Anyway, the issue that totally haunts and distorts the education funding debate in NC is the damnable “North Carolina Education Lottery.”  When this lottery was passed, it was quite controversial.  Conservatives opposed it because they are uptight moralists and many progressives opposed it because, heck, it’s just bad public policy (a tax on the statistically illiterate, who are least able to afford it).  As for me, given that all the surrounding states have a lottery, adding NC to the process seemed like not a horrible policy, but I’d rather none of us have a lottery.  Anyway, to help sell it, supporters decided that the revenues would be earmarked for education spending and we’d call it the “education lottery.”  Presumably, that was enough to get just enough support to pass it (then Lt. Governor Perdue cast the tie-breaking vote).

Anyway, the horrible unintended consequence of this is that many North Carolinians seem to think that the “Education Lottery” should have solved all of school funding problems.  So not true.  They wonder, why should we raise taxes even a tiny bit, when we’ve already got the lottery to pay for education.  What they don’t realize is that the scale of state spending on education absolutely dwarfs.  If I got the numbers right after a fair amount of googling last night, in the most recent fiscal year, the lottery contributed $400 million to education funding.  Sounds good, until you realize that NC spent $20 billion on education.  In short, for you non-math majors, that’s a whopping 2% of state spending on education.

Thus, it seems like the lottery supporters have done some real long-term harm to education in NC by actually convincing many voters that we don’t need to do anymore to fund education when, in fact, we desperately need to.  I swear, if only we had the “North Carolina Lottery” things on this score would actually be much better.

Photo of the day

Don’t usually see someone sticking their finger in the President’s face.  Here, Arizona Jan Brewer and President Obama “discuss” immigration.

 

SuperPAC name generator

I was talking with some friends yesterday about Making a Better Tomorrow Tomorrow, Winning our Future, Americans for America (yes, that’s real) and thought it would be really cool to come up with an internet SuperPAC name generator.  Just have randomly generated combinations of America, Future, Winning, Restore, etc.  If I had any computer programming skills, I’d actually make such a thing.  Alas, I don’t.  A quick google search reveals that NPR got this idea just a couple of weeks ago.  I’m not all that impressed with it though.  Somebody should make something better.  I was not impressed by “Cure The Purple Mountain Majesty” or “Enrich Astronauts.”  I’d like something more along the lines of Winning a Better Future for America.  Anyway, it’s a pretty cool idea.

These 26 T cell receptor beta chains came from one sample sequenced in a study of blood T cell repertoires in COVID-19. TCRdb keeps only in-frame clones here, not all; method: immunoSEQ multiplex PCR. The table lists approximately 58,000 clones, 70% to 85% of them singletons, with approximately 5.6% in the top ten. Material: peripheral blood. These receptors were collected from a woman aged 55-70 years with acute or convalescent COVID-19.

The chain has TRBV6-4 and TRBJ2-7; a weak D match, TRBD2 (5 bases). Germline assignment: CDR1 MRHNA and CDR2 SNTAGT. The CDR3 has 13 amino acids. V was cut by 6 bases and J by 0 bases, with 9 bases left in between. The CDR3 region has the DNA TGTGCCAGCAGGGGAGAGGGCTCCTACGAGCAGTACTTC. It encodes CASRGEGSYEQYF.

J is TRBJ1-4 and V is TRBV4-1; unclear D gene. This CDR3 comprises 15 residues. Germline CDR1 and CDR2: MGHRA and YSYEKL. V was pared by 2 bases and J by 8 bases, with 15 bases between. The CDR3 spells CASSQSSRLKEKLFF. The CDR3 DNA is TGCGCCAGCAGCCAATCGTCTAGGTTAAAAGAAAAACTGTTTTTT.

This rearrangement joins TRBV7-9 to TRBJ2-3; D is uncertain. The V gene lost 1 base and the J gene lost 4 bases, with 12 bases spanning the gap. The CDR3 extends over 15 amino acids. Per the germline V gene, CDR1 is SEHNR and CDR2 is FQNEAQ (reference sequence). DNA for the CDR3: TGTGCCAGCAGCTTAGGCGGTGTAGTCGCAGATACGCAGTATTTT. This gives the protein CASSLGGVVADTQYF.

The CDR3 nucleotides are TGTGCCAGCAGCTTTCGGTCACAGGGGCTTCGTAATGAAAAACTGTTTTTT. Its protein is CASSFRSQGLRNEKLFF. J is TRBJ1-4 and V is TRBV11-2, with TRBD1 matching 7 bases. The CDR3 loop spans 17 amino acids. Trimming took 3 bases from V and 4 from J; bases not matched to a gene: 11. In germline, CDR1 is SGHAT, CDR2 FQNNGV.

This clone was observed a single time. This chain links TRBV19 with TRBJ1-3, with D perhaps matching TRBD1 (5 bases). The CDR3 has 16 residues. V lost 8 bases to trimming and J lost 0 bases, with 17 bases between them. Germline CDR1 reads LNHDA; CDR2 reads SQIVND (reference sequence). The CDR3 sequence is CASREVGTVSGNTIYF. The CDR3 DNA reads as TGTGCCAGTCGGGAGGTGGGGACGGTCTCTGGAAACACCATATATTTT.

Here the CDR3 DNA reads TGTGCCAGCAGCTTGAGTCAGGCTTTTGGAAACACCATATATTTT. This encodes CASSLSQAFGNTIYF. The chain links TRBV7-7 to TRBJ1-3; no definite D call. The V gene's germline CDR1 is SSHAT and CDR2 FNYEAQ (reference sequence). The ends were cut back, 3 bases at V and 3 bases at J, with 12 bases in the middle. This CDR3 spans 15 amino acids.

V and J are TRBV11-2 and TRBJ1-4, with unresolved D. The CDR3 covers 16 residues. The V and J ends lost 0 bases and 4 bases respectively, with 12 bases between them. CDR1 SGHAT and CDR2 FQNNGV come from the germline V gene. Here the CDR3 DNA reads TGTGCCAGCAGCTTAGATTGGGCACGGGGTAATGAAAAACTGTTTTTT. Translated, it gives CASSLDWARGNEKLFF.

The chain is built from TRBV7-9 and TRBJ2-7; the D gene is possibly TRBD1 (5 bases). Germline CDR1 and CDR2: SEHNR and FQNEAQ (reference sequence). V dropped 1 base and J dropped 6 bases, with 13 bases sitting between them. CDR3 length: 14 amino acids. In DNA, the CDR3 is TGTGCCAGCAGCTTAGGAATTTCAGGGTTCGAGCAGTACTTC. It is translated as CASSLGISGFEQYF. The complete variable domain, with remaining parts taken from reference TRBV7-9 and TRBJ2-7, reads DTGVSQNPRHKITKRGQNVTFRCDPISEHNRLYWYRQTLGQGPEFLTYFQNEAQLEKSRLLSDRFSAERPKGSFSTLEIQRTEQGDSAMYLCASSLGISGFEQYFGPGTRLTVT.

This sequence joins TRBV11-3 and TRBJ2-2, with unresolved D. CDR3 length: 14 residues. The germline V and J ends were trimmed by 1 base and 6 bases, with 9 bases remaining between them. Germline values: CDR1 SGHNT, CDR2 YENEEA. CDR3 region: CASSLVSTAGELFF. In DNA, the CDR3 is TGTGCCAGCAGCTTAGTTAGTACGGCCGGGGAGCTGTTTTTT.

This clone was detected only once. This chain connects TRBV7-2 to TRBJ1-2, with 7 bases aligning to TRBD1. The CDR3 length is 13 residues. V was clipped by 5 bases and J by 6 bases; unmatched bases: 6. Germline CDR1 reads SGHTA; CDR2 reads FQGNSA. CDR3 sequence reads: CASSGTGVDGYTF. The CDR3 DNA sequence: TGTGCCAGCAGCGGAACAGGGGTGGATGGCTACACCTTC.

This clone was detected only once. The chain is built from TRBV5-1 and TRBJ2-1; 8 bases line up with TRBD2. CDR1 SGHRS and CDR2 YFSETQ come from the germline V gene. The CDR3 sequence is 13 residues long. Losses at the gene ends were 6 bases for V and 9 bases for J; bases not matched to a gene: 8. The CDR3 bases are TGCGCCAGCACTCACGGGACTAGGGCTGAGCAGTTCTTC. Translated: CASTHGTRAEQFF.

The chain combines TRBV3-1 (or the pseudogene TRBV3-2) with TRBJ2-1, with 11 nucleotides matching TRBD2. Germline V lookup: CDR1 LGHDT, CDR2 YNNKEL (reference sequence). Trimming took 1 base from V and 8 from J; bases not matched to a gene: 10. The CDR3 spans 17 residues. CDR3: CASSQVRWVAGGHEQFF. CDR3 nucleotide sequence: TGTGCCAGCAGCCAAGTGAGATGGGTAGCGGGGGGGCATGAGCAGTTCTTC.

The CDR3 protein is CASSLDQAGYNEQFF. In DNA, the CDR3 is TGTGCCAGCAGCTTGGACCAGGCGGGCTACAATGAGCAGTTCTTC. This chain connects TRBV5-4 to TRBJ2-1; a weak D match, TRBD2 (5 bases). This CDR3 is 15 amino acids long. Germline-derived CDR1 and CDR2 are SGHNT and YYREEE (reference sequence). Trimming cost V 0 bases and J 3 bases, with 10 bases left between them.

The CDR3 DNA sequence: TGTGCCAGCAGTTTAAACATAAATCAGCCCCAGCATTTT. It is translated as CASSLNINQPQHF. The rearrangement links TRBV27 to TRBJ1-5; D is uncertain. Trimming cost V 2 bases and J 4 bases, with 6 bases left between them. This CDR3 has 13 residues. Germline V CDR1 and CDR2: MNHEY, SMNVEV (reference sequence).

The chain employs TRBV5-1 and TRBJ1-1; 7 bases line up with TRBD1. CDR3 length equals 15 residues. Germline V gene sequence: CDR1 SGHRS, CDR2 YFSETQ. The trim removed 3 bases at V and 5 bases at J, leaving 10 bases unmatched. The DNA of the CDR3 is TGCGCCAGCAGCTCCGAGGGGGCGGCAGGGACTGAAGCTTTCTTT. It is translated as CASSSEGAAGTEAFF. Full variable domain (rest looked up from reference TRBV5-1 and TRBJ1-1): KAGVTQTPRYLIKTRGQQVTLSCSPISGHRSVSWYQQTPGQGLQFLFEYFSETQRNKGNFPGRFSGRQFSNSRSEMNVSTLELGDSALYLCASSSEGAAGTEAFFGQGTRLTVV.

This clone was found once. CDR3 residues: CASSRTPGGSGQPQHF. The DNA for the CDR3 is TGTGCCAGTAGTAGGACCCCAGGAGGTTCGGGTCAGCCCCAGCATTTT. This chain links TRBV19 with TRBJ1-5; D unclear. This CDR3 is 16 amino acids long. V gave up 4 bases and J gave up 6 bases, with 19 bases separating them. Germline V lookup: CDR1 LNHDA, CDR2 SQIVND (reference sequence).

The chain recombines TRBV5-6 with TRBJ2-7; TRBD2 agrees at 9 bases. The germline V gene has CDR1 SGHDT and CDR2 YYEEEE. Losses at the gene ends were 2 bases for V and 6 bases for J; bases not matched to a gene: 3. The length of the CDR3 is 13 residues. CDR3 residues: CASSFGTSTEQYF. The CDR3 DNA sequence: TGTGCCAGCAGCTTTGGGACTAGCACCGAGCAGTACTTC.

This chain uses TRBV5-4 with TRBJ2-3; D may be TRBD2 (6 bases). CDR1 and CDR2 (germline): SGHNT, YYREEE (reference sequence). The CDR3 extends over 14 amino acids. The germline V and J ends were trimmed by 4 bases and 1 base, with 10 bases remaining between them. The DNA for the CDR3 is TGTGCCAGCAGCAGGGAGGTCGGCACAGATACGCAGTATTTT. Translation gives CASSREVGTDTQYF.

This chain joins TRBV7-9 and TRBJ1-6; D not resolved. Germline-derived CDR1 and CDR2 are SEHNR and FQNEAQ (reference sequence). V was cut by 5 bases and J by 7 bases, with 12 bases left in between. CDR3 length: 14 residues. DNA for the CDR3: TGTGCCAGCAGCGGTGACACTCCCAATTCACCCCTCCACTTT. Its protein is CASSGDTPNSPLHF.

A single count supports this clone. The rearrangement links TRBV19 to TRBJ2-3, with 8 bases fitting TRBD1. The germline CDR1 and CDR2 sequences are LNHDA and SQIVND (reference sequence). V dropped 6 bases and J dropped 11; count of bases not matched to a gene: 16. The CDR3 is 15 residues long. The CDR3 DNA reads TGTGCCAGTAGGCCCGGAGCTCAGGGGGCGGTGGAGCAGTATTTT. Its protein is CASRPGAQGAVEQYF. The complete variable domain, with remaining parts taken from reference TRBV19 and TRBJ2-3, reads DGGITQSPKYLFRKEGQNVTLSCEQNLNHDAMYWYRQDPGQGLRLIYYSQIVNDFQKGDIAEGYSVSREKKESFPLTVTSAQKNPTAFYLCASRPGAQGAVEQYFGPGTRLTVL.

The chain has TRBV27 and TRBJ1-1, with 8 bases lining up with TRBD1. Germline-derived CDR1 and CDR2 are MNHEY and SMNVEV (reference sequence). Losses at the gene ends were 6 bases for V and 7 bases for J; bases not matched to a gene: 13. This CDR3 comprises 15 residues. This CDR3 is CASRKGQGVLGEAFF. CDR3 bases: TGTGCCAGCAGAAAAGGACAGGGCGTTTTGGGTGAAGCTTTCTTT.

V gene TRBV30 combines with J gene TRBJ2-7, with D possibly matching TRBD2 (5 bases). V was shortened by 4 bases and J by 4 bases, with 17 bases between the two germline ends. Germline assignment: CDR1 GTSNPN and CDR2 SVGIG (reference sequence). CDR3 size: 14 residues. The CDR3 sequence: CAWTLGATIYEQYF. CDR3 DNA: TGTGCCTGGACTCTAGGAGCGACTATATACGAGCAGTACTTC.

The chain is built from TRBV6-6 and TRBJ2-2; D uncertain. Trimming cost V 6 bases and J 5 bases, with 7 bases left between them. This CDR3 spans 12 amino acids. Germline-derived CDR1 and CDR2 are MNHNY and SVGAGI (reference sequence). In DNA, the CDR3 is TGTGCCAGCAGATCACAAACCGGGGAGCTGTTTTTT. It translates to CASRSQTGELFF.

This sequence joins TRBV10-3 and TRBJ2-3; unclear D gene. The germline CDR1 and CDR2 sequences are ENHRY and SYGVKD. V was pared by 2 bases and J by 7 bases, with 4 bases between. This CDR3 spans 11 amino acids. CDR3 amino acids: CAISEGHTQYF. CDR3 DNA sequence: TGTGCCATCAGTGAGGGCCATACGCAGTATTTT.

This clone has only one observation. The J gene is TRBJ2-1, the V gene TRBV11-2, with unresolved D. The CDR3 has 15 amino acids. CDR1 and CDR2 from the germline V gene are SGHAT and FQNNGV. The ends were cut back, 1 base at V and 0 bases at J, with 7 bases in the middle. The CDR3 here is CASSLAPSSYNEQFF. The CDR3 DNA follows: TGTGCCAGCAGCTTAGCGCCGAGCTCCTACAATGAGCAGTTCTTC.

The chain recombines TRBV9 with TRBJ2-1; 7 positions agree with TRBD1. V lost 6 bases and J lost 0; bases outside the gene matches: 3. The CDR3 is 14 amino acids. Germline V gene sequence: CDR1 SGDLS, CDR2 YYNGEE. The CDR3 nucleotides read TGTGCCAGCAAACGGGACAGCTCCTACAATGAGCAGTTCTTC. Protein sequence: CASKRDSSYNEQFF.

Your NC Republican legislature

Big day in NC politics– most notably, our incumbent governor, Bev Perdue, deciding not to run for re-election (she’s been considered among the most vulnerable Democratic governors) and re-districted 13th district Democrat Brad Miller, deciding he was not going to challenge 4th district incumbent (my rep, and former Duke PS Poli Sci professor) David Price.  And, the Lieutant Governor’s chief lawyer died today (quite unexpectedly at the age of 37).  A couple of my journalist friends called it their craziest day ever.

Probably a good thing for NC Republican legislator, Larry Pittman.  Laura Leslie was working on a story about his absurd call for medieval use of the death penalty when the Perdue story broke.  Matthew Burns finished it off, so here it is:

A Cabarrus County lawmaker wants to bring back public hangings in North Carolina as a deterrent to crime, and he says doctors who perform abortions should be in the line to the gallows.

Republican Rep. Larry Pittman, who was appointed to the District 82 House seat in October, expressed his views in an email sent Wednesday to every member of the General Assembly…

“We need to make the death penalty a real deterrent again by actually carrying it out. Every appeal that can be made should have to be made at one time, not in a serial manner,” Pittman wrote in the email. “If murderers (and I would include abortionists, rapists, and kidnappers, as well) are actually executed, it will at least have the deterrent effect upon them. For my money, we should go back to public hangings, which would be more of a deterrent to others, as well.”

Um, wow.  It’s one thing for the nutty, uninformed guy yelling at the tv to think so facilely about politics.  Now, that nutty guy is the sort of state legislator Republicans think should be deciding important issues in this state.  Yikes!  As we know, of course, everybody ever put on death row is obviously guilty.  Why waste time on even a single appeal?!  It’s not like anybody on death row has ever been exonerated.

Photo of the day

Great set from Alan Taylor of Australian Open Photos.   This one was actually my favorite (and quite appropriate today, to honor his semifinal victory over Nadal early this morning):

Rafael Nadal of Spain sits under a shade during a break in between games during his men’s singles match agianst Feliciano Lopez of Spain at the Australian Open, on January 22, 2012. (Reuters/Vivek Prakash) 

Should also mention, that for a long time, my post on “soft core tennis porn?” was far and away my most popular.  It’s long since been replaced by my post on Great Tits (the bird– get your mind out of the gutter).